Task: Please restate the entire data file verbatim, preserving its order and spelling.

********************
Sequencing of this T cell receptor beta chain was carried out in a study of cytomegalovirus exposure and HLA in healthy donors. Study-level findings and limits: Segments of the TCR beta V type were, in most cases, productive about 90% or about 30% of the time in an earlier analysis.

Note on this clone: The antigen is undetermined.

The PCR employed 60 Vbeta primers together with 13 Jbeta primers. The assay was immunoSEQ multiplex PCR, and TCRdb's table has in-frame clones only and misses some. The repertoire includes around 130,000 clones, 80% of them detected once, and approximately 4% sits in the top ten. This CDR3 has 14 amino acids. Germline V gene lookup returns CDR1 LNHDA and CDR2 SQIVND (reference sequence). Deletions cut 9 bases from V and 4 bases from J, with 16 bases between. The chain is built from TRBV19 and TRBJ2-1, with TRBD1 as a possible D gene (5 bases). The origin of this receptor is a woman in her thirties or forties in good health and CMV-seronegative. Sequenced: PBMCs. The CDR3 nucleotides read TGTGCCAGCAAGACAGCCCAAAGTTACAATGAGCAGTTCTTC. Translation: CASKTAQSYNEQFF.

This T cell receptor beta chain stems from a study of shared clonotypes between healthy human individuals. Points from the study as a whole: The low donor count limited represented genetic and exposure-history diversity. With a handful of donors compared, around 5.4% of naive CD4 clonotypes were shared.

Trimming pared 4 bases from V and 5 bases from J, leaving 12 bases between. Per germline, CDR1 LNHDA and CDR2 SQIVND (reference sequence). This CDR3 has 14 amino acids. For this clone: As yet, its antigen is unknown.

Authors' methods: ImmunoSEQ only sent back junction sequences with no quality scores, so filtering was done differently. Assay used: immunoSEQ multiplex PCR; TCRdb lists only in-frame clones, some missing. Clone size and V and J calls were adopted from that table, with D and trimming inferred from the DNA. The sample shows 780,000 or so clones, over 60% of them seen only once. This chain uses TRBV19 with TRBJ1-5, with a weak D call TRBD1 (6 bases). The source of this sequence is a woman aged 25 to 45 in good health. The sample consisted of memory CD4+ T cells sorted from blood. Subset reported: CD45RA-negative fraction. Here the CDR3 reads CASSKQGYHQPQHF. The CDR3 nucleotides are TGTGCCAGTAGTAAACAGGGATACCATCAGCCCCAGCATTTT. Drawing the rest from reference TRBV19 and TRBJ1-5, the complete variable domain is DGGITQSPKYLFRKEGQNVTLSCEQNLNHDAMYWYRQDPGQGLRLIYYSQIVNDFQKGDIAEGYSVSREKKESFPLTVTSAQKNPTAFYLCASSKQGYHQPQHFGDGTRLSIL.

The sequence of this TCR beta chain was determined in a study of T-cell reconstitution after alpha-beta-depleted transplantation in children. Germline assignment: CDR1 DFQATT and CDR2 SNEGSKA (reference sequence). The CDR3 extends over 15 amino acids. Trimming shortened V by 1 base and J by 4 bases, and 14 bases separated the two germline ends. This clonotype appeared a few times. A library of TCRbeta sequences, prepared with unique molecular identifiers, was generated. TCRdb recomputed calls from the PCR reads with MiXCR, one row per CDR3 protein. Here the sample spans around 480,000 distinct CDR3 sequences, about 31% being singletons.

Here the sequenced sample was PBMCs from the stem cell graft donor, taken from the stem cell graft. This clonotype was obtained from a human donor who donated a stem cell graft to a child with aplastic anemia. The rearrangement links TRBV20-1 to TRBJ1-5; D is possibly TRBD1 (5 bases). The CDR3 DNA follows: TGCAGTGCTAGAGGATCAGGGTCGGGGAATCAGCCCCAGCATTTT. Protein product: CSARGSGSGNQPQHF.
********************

Sequencing of this T cell receptor beta chain was carried out in a study of cytomegalovirus exposure and HLA in healthy donors. Study-level findings and limits: Segments of the TCR beta V type were, in most cases, productive about 90% or about 30% of the time in an earlier analysis.

Note on this clone: The antigen is undetermined.

The PCR employed 60 Vbeta primers together with 13 Jbeta primers. The assay was immunoSEQ multiplex PCR, and TCRdb's table has in-frame clones only and misses some. The repertoire includes around 130,000 clones, 80% of them detected once, and approximately 4% sits in the top ten. This CDR3 has 14 amino acids. Germline V gene lookup returns CDR1 LNHDA and CDR2 SQIVND (reference sequence). Deletions cut 9 bases from V and 4 bases from J, with 16 bases between. The chain is built from TRBV19 and TRBJ2-1, with TRBD1 as a possible D gene (5 bases). The origin of this receptor is a woman in her thirties or forties in good health and CMV-seronegative. Sequenced: PBMCs. The CDR3 nucleotides read TGTGCCAGCAAGACAGCCCAAAGTTACAATGAGCAGTTCTTC. Translation: CASKTAQSYNEQFF.

This T cell receptor beta chain stems from a study of shared clonotypes between healthy human individuals. Points from the study as a whole: The low donor count limited represented genetic and exposure-history diversity. With a handful of donors compared, around 5.4% of naive CD4 clonotypes were shared.

Trimming pared 4 bases from V and 5 bases from J, leaving 12 bases between. Per germline, CDR1 LNHDA and CDR2 SQIVND (reference sequence). This CDR3 has 14 amino acids. For this clone: As yet, its antigen is unknown.

Authors' methods: ImmunoSEQ only sent back junction sequences with no quality scores, so filtering was done differently. Assay used: immunoSEQ multiplex PCR; TCRdb lists only in-frame clones, some missing. Clone size and V and J calls were adopted from that table, with D and trimming inferred from the DNA. The sample shows 780,000 or so clones, over 60% of them seen only once. This chain uses TRBV19 with TRBJ1-5, with a weak D call TRBD1 (6 bases). The source of this sequence is a woman aged 25 to 45 in good health. The sample consisted of memory CD4+ T cells sorted from blood. Subset reported: CD45RA-negative fraction. Here the CDR3 reads CASSKQGYHQPQHF. The CDR3 nucleotides are TGTGCCAGTAGTAAACAGGGATACCATCAGCCCCAGCATTTT. Drawing the rest from reference TRBV19 and TRBJ1-5, the complete variable domain is DGGITQSPKYLFRKEGQNVTLSCEQNLNHDAMYWYRQDPGQGLRLIYYSQIVNDFQKGDIAEGYSVSREKKESFPLTVTSAQKNPTAFYLCASSKQGYHQPQHFGDGTRLSIL.

The sequence of this TCR beta chain was determined in a study of T-cell reconstitution after alpha-beta-depleted transplantation in children. Germline assignment: CDR1 DFQATT and CDR2 SNEGSKA (reference sequence). The CDR3 extends over 15 amino acids. Trimming shortened V by 1 base and J by 4 bases, and 14 bases separated the two germline ends. This clonotype appeared a few times. A library of TCRbeta sequences, prepared with unique molecular identifiers, was generated. TCRdb recomputed calls from the PCR reads with MiXCR, one row per CDR3 protein. Here the sample spans around 480,000 distinct CDR3 sequences, about 31% being singletons.

Here the sequenced sample was PBMCs from the stem cell graft donor, taken from the stem cell graft. This clonotype was obtained from a human donor who donated a stem cell graft to a child with aplastic anemia. The rearrangement links TRBV20-1 to TRBJ1-5; D is possibly TRBD1 (5 bases). The CDR3 DNA follows: TGCAGTGCTAGAGGATCAGGGTCGGGGAATCAGCCCCAGCATTTT. Protein product: CSARGSGSGNQPQHF.